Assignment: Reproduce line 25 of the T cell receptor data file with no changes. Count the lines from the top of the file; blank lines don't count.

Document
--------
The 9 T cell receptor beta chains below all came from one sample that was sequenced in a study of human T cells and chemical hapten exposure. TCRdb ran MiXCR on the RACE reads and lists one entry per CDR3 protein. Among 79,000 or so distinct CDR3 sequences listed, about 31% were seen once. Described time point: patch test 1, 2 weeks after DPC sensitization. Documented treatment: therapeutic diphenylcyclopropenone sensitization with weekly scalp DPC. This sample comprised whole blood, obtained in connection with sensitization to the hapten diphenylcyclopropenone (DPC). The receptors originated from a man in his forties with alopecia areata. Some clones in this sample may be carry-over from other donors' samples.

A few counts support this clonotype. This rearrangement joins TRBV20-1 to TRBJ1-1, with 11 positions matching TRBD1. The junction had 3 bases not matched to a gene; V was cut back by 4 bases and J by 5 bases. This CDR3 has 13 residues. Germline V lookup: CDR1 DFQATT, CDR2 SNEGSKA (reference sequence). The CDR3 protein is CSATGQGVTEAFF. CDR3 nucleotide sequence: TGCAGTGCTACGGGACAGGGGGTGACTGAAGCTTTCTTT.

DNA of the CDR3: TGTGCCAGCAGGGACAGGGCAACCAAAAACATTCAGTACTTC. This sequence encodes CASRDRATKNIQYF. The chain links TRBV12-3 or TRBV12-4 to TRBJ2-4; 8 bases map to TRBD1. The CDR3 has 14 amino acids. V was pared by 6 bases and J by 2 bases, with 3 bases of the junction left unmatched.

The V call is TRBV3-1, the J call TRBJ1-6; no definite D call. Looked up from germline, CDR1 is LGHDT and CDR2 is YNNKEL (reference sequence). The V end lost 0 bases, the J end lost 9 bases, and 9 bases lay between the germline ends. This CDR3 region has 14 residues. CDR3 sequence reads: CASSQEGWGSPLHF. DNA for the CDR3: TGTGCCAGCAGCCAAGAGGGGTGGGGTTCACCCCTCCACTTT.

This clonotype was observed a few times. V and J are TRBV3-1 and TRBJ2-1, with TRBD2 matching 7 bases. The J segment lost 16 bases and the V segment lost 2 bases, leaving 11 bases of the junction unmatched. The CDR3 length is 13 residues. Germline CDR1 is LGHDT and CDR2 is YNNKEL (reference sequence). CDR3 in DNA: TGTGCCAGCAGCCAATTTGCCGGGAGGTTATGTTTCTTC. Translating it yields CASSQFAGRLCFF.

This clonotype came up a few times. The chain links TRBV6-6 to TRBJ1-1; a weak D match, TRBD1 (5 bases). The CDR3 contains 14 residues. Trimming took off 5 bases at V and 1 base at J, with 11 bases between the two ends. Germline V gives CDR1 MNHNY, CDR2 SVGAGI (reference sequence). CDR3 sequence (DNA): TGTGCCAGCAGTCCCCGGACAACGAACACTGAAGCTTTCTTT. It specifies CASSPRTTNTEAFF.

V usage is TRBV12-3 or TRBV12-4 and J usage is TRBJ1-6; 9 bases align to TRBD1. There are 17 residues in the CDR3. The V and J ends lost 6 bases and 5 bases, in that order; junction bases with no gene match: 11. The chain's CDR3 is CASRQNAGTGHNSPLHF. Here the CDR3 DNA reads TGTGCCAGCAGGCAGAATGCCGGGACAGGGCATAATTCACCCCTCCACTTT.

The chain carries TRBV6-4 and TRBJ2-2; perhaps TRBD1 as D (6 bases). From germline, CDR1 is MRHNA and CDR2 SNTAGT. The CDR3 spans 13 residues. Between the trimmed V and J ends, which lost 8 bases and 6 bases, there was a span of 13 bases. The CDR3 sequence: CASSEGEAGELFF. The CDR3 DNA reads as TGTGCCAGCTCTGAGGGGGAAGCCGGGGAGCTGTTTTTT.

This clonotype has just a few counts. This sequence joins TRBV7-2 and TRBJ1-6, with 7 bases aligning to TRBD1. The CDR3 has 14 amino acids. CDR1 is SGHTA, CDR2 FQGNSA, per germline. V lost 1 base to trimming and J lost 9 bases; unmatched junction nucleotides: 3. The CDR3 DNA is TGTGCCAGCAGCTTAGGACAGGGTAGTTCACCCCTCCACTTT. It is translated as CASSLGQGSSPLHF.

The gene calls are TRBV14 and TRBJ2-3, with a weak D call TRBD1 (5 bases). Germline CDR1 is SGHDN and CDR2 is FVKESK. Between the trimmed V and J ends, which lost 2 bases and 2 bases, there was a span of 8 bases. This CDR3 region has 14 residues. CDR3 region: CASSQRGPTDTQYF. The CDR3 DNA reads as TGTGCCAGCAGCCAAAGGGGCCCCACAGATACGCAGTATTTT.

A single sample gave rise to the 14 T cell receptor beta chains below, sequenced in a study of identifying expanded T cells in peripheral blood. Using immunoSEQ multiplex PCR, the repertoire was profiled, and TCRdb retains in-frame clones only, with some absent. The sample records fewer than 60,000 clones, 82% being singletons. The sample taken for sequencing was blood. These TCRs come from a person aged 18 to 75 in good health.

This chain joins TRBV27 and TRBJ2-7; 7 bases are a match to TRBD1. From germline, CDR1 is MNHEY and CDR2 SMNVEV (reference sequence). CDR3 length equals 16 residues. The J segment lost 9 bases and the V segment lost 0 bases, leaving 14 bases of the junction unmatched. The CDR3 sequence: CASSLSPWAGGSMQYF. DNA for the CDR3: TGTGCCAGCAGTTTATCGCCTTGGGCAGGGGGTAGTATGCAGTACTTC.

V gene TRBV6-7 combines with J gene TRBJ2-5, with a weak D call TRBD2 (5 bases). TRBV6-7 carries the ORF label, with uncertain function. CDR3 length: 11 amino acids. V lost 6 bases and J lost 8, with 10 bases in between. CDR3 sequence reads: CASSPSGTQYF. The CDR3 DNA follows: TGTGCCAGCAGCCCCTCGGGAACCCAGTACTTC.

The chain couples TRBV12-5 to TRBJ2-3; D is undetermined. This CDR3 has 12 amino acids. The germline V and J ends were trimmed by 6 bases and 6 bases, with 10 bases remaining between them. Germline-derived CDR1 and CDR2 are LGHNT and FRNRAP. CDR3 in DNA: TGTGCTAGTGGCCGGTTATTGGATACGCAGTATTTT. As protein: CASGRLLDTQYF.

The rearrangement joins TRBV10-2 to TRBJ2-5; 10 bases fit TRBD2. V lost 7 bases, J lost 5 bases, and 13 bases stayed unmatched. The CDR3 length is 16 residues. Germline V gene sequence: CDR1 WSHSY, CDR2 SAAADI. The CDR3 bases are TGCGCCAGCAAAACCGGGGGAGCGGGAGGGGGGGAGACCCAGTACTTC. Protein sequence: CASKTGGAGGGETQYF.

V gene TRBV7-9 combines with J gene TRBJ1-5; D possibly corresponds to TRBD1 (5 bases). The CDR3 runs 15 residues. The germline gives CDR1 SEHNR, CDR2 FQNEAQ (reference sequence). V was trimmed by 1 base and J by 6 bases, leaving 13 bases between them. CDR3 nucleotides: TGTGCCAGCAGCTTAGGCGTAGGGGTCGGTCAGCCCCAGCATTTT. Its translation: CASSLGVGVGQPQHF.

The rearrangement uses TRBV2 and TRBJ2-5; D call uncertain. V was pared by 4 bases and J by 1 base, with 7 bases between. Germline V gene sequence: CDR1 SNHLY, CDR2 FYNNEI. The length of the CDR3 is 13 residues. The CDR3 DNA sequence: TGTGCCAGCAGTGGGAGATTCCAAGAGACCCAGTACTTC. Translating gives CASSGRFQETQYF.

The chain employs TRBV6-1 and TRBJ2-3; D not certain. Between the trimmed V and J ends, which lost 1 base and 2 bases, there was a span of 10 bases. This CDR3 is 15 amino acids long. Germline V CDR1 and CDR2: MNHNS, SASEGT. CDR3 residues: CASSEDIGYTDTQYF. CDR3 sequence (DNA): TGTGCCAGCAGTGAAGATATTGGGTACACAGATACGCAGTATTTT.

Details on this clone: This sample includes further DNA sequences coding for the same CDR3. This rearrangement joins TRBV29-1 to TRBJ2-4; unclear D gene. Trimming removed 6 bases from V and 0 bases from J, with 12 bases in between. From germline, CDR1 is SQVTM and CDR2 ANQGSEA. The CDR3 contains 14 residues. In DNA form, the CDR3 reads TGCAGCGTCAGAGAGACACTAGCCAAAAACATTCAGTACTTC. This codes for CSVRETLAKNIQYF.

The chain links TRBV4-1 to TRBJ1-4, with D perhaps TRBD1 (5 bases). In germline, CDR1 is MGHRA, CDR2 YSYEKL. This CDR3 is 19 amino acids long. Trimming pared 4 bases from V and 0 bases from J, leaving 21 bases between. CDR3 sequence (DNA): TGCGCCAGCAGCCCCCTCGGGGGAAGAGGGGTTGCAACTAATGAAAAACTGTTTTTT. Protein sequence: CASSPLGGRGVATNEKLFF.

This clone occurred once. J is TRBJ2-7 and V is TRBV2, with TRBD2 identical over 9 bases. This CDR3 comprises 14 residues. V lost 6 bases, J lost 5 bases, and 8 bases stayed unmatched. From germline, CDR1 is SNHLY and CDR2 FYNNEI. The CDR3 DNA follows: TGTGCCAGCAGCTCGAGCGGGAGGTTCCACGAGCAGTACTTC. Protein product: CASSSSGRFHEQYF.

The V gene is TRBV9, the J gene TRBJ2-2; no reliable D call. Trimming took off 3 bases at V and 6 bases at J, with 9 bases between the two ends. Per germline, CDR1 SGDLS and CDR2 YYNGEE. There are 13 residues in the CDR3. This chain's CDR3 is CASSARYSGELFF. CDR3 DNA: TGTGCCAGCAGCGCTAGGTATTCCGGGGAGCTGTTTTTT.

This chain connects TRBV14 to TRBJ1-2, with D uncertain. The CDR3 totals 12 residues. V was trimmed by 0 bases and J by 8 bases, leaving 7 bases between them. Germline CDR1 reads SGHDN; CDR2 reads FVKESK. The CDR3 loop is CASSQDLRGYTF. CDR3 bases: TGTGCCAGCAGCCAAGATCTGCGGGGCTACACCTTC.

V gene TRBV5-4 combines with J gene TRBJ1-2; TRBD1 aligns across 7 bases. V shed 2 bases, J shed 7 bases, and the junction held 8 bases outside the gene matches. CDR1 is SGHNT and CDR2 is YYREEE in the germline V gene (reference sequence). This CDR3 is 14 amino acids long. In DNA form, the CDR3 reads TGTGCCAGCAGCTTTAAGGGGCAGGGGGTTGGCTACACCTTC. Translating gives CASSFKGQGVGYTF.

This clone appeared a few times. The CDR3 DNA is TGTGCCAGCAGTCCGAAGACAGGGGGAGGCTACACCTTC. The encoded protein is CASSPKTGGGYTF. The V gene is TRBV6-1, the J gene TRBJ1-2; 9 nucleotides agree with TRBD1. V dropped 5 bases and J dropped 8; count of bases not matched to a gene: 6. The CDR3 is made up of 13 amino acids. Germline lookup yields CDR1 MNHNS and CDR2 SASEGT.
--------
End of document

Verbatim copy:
This clone appeared a few times. The CDR3 DNA is TGTGCCAGCAGTCCGAAGACAGGGGGAGGCTACACCTTC. The encoded protein is CASSPKTGGGYTF. The V gene is TRBV6-1, the J gene TRBJ1-2; 9 nucleotides agree with TRBD1. V dropped 5 bases and J dropped 8; count of bases not matched to a gene: 6. The CDR3 is made up of 13 amino acids. Germline lookup yields CDR1 MNHNS and CDR2 SASEGT.